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Canadian Forces Land Force Command

Canadian Forces Land Force Command

Canadian Forces Land Force Command (LFC) is responsible for army operations within the Canadian Armed Forces. LFC maintains bases across Canada and is responsible for the largest component of the Canadian Forces Reserves — the Army Reserve, often referred to as the "militia".

LFC is the descendant of the Canadian Army which was the name of Canada's land forces from 1940 until February 1, 1968. At the time of unification all army units were placed under Force Mobile Command (FMC) with the name being changed to Land Force Command in a 1990s reorganization of the Canadian Forces.



The Canadian Army evolved from the various British garrison forces on the North American continent in the 1800s. Upon Confederation of Canada in 1867, the ground forces in Canada were referred to as the Militia. Eventually, a Permanent Active Militia was designated, being the regular army of Canada (regular in the sense that they were full time professional soldiers) and the Non-Permanent Active Militia (or reserves, part time soldiers who had vocations in the civilian world who trained on evenings, weekends, and for short periods in the summer months).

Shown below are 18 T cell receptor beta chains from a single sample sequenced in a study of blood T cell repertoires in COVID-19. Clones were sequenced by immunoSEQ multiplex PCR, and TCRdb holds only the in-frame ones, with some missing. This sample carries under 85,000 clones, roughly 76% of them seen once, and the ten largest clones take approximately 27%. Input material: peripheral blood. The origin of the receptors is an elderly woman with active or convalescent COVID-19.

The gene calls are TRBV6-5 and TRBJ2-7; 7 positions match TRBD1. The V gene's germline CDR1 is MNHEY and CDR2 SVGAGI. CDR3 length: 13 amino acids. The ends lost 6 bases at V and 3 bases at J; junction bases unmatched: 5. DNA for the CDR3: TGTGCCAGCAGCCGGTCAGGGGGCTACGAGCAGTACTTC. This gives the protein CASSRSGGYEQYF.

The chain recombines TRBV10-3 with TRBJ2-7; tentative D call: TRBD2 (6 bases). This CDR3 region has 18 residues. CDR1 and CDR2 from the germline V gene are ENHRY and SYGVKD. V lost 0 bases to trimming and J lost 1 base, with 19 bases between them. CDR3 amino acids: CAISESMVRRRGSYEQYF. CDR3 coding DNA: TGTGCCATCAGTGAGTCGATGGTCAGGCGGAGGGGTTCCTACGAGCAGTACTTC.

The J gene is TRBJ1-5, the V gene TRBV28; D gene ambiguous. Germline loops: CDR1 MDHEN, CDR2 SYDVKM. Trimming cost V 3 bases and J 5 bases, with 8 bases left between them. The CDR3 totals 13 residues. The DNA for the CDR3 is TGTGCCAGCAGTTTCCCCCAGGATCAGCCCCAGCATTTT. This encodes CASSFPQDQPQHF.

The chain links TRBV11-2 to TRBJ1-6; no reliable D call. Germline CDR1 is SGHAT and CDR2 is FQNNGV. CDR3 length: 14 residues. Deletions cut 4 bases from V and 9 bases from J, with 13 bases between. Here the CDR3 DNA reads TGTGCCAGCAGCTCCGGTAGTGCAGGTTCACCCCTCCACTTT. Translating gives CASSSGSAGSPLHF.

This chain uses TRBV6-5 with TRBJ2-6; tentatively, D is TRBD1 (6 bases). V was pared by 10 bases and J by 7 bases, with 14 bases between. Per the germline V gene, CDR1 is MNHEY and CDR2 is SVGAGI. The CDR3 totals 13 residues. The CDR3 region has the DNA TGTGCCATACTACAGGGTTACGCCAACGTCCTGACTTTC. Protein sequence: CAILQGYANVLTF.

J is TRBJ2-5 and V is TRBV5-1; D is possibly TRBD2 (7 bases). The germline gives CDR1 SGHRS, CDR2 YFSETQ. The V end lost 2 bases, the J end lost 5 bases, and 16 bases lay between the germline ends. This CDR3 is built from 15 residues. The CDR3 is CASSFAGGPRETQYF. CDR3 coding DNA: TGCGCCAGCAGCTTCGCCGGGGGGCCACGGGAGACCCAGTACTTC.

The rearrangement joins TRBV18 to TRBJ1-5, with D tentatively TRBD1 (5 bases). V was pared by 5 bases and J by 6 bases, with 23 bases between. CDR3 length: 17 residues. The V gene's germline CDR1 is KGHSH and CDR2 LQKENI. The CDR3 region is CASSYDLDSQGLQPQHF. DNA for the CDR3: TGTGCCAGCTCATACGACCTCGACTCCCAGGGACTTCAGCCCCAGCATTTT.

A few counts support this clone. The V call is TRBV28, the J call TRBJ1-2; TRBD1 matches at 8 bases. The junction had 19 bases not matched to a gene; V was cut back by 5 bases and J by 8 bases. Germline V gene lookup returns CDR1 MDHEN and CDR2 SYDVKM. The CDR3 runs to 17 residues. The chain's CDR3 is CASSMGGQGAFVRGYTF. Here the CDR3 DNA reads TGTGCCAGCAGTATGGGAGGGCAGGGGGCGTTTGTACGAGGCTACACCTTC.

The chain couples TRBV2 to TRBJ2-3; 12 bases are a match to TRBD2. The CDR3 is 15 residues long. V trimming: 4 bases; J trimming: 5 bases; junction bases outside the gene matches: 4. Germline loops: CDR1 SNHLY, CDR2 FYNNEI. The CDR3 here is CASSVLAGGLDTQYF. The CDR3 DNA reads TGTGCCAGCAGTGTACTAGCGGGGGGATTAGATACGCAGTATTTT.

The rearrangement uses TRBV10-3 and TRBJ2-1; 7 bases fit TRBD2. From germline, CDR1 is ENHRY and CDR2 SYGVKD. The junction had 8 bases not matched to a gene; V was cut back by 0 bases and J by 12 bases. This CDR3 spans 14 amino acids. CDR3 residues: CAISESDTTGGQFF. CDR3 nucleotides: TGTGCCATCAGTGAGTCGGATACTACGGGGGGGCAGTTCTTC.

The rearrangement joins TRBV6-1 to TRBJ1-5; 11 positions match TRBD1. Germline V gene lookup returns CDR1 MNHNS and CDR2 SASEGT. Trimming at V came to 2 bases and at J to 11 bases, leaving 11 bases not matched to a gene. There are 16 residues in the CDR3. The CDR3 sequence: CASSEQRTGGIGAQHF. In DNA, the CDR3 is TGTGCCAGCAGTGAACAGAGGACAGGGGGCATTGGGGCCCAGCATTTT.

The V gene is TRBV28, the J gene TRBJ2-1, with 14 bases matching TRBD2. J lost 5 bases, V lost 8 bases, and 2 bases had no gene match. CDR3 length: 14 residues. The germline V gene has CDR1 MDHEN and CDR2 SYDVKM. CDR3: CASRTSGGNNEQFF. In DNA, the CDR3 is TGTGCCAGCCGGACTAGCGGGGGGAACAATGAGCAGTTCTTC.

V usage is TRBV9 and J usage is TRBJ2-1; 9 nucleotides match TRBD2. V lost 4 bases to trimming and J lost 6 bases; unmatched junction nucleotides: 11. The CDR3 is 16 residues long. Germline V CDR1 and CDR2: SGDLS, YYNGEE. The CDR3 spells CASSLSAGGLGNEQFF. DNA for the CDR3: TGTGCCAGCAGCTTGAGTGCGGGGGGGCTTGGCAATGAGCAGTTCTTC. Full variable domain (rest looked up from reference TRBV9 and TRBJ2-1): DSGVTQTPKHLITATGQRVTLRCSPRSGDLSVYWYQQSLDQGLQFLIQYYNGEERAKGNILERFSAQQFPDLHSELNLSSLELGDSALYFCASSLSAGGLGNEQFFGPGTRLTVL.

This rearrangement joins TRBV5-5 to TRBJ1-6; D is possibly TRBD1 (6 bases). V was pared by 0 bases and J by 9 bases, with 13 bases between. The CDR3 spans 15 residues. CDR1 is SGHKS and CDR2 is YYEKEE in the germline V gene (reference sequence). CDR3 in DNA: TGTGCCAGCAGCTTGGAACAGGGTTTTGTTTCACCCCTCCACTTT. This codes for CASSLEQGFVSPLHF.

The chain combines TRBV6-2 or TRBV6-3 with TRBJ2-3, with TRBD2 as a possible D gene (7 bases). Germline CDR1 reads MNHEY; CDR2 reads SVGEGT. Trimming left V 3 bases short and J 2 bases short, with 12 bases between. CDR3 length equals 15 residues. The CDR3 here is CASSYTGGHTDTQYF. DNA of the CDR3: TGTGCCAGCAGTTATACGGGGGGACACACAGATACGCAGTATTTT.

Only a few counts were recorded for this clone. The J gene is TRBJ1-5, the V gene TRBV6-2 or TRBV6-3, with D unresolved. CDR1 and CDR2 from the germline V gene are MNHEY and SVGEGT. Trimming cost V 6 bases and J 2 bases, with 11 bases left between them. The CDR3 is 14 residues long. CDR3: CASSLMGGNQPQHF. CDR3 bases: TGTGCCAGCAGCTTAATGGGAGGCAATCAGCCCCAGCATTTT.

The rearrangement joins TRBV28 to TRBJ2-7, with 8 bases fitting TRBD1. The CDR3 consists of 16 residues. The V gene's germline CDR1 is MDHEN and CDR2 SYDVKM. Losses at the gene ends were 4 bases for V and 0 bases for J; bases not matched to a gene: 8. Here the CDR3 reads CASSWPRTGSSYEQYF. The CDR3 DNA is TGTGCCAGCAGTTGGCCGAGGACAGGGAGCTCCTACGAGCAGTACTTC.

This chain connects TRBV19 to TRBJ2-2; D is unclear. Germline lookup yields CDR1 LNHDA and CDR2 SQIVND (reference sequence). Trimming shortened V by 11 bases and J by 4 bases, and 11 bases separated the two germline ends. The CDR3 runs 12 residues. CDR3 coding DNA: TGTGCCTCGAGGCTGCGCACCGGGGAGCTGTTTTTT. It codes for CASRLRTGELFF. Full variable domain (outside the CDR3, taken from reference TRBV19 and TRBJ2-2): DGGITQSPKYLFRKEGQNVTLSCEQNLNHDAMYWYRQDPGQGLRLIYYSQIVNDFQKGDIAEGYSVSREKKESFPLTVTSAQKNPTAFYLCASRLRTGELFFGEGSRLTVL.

In 1914, Canadian Expeditionary Force was created in response to the call for soldiers to fight in the First World War. The CEF was a separate entity from the Permanent Active Militia (by now also known as the Permanent Force, or PF) and the NPAM. Regiments and other units of the Militia were not mobilized, but rather transferred personnel to the CEF for overseas employment. The CEF was disbanded after the First World War.

In 1939, the Canadian Active Service Force was mobilized; similar to the CEF, this was a mobilization of prewar PF and NPAM units, who retained their traditional titles. In 1940, the land forces of Canada were retitled. The CASF became the Canadian Army (Overseas), the Permanent Force became the Canadian Army (Active) and the NPAM became the Canadian Army (Reserve). The Canadian Army (Overseas) ceased to exist after the Second World War.